Once that drug is approved, manufacturers need to develop omni-channel commercialization strategies that connect patients, physicians and their families with coordinated messages that are meaningful to the patient’s disease journey. That includes training field reps to engage in more collaborative dialogues with physicians and support staff about the obstacles these patients face in their care, and defining the benefit of the treatment in terms that are relevant to their quality of life. Educating and enabling providers to address transition of care obstacles with enhanced discharge planning or even post-discharge follow-up calls for patients suffering atrial fibrillation can improve the likelihood of a patient continuing an anti-coagulant outside the hospital. Providing education and support on patient obstacles can motivate all stakeholders along the continuum of care to champion the patient.
Finally, when the patient is prescribed that drug, they are often at their most vulnerable and thus in the greatest need of support. Biopharma companies can respond to this need by making sure they have access to support staff through certified nurse educator programs or nurse contact centers. These healthcare experts can act as personal champions for the patient, helping to identify any emotional, physical or financial barriers they face in filling their prescriptions and finding solutions to overcome them.
This particular touchpoint cannot be addressed with a one-size-fits-all approach. Supporting newly prescribed patients requires tailored use of the tools and flexible partners who know how to execute efficiently and effectively. For some patients it might include giving them coupons and incentives to lower their cost of care, for others it will mean making sure they have transportation to a pharmacy or access to home delivery so they can receive their medications, and for others it will require training and/or the support of in-home visits from certified nurse educators who can help them gain confidence in using their medications. This is an especially valuable solution for patients using an injectable who are often nervous about their ability to use these medications correctly.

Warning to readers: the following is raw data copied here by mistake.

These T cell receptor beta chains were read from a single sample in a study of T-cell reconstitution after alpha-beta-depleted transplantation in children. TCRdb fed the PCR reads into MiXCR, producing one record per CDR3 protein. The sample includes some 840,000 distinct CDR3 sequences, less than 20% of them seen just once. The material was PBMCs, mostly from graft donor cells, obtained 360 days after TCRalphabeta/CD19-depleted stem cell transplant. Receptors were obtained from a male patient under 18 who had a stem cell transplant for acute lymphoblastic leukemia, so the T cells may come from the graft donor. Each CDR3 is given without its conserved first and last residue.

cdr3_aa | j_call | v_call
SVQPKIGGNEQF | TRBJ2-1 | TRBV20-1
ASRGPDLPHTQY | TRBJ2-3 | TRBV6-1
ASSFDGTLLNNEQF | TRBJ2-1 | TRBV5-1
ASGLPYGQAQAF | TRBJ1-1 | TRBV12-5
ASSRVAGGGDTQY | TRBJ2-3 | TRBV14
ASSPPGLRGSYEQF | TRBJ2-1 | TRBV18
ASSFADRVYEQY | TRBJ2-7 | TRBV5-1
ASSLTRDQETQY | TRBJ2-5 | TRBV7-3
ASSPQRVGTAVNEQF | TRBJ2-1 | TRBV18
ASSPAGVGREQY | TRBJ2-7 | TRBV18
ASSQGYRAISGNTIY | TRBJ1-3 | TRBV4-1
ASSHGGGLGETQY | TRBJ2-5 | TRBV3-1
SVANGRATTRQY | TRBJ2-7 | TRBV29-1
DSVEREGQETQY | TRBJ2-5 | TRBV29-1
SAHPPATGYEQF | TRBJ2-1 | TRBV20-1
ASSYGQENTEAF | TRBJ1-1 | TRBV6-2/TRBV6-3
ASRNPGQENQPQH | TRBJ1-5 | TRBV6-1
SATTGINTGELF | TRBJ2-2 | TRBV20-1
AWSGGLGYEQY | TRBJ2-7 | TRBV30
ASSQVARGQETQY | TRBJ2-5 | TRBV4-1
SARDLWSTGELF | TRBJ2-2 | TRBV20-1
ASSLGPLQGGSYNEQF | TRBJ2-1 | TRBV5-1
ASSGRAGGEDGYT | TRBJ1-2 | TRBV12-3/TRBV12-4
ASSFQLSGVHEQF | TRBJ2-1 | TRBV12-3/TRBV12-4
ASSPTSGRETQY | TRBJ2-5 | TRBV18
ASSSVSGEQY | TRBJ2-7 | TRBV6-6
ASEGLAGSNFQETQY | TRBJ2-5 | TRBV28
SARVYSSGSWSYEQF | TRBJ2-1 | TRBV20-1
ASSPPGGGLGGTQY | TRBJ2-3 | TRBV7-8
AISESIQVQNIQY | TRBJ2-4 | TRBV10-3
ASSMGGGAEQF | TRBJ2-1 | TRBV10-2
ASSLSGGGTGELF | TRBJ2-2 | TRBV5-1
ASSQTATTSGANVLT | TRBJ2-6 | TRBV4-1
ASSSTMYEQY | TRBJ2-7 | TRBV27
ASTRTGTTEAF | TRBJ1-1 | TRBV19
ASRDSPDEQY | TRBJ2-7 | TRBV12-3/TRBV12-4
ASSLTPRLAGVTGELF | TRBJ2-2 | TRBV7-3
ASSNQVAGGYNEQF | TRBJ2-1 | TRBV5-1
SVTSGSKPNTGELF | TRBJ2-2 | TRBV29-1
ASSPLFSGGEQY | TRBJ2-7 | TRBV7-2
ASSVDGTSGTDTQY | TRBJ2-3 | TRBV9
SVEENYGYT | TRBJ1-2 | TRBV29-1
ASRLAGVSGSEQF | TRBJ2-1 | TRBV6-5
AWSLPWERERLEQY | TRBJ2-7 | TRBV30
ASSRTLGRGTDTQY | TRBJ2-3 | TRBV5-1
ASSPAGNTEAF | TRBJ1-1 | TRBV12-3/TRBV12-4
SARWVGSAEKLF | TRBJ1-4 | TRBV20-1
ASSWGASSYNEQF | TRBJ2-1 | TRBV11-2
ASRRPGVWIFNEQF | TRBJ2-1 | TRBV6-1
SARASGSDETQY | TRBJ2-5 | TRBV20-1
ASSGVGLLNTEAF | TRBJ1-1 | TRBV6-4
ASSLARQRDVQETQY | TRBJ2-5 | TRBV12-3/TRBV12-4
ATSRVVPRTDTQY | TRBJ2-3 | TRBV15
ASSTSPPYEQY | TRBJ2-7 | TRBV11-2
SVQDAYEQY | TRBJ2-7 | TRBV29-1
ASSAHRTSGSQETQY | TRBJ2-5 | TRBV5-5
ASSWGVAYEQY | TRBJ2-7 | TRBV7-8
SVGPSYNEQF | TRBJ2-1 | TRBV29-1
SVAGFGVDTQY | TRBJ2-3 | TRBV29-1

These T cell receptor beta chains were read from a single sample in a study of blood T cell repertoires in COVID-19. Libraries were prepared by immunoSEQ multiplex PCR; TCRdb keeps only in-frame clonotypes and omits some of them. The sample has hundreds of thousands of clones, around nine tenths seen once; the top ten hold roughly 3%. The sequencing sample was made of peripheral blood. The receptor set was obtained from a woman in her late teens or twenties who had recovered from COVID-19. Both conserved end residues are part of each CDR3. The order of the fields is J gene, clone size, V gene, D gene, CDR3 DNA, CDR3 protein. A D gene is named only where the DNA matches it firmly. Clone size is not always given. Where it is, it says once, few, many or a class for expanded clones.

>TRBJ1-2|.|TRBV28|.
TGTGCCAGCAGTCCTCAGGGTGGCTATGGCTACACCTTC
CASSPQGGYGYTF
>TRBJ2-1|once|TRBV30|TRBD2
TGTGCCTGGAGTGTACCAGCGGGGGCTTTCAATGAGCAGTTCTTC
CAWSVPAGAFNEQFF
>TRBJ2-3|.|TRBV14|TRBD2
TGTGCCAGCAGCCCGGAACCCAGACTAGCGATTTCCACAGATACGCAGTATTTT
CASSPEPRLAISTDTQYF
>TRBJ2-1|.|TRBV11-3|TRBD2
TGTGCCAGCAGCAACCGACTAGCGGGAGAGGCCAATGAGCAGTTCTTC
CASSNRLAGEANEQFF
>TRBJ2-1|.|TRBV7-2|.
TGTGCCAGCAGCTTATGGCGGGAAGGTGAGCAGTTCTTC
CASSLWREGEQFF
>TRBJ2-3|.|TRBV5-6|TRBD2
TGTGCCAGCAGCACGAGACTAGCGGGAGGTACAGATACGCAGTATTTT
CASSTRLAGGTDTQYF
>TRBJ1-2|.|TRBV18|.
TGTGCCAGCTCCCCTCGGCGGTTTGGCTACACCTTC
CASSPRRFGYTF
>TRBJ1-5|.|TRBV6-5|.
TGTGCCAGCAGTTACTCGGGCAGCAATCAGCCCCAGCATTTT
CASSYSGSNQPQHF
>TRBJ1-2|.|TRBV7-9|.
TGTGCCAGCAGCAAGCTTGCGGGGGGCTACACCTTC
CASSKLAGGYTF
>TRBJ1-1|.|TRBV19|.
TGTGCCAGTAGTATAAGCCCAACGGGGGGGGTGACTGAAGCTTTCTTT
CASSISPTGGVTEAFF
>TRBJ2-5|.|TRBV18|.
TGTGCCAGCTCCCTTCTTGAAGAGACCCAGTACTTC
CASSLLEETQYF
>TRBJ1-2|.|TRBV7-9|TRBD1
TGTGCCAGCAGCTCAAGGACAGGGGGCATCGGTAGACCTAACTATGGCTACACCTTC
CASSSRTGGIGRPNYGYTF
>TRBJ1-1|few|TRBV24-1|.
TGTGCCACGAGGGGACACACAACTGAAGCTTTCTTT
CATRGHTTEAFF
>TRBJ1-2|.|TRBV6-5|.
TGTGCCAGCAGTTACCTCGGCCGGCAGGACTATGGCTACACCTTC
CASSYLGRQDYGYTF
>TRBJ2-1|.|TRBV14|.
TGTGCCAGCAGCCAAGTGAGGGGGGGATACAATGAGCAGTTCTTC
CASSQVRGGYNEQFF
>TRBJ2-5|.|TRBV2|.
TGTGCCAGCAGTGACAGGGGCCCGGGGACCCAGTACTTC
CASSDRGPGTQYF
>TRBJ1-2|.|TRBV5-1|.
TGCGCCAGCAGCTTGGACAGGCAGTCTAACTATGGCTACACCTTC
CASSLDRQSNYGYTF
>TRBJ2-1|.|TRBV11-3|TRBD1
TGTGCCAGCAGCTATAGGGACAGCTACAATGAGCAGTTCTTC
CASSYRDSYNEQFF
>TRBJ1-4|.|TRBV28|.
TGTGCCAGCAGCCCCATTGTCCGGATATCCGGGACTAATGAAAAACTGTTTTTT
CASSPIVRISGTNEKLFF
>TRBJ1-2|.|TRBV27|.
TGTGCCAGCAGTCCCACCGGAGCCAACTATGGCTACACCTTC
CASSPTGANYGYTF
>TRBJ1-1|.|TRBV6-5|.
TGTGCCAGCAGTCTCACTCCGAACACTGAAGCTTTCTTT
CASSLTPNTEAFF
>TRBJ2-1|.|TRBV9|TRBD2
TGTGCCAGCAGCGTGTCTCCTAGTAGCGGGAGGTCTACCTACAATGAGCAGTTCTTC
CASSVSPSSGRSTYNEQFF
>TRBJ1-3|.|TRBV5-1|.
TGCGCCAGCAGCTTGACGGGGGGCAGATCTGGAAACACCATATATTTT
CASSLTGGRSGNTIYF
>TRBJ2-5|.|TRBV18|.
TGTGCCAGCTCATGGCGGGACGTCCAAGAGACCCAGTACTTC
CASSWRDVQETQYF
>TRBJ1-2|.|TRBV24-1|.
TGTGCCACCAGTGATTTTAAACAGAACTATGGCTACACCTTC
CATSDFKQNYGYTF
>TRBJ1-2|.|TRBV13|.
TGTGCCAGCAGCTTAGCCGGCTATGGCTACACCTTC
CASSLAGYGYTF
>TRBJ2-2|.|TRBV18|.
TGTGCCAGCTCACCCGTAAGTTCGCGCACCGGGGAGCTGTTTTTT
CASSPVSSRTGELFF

We have found in our own studies that patients who receive this added level of support show much higher rates of long-term adherence, which directly translates to increased revenue for the developers of these drugs.
Let me make an important point here before going further: we all want to help patients get better care — that’s why we decided to work in this industry in the first place and that’s why we stay. If biopharma companies don’t market their products effectively and engage patients, they run the risk of not being able to reinvest the profits to discover new therapies and treatments.
Trends in the biopharma industry today show market growth for new products is relatively flat, but there is a clear opportunity to increase revenues through better patient engagement. To take advantage of this untapped area of the marketplace, they need to focus on the comprehensive needs of patients, and to reward reps based on prescriptions filled – not just written.
Patients are customers, and each time they don’t get the support they need in their care journey, biopharma companies run the risk of losing their business. Something as simple as answering a few questions, or offering a little extra support in the early days of a patient’s diagnosis can mean the difference between that patient staying on their medication and foregoing it all together.
We believe a more comprehensive approach to customer engagement with measurable outcomes linking patients and providers will reduce that leakage and drive better care delivery.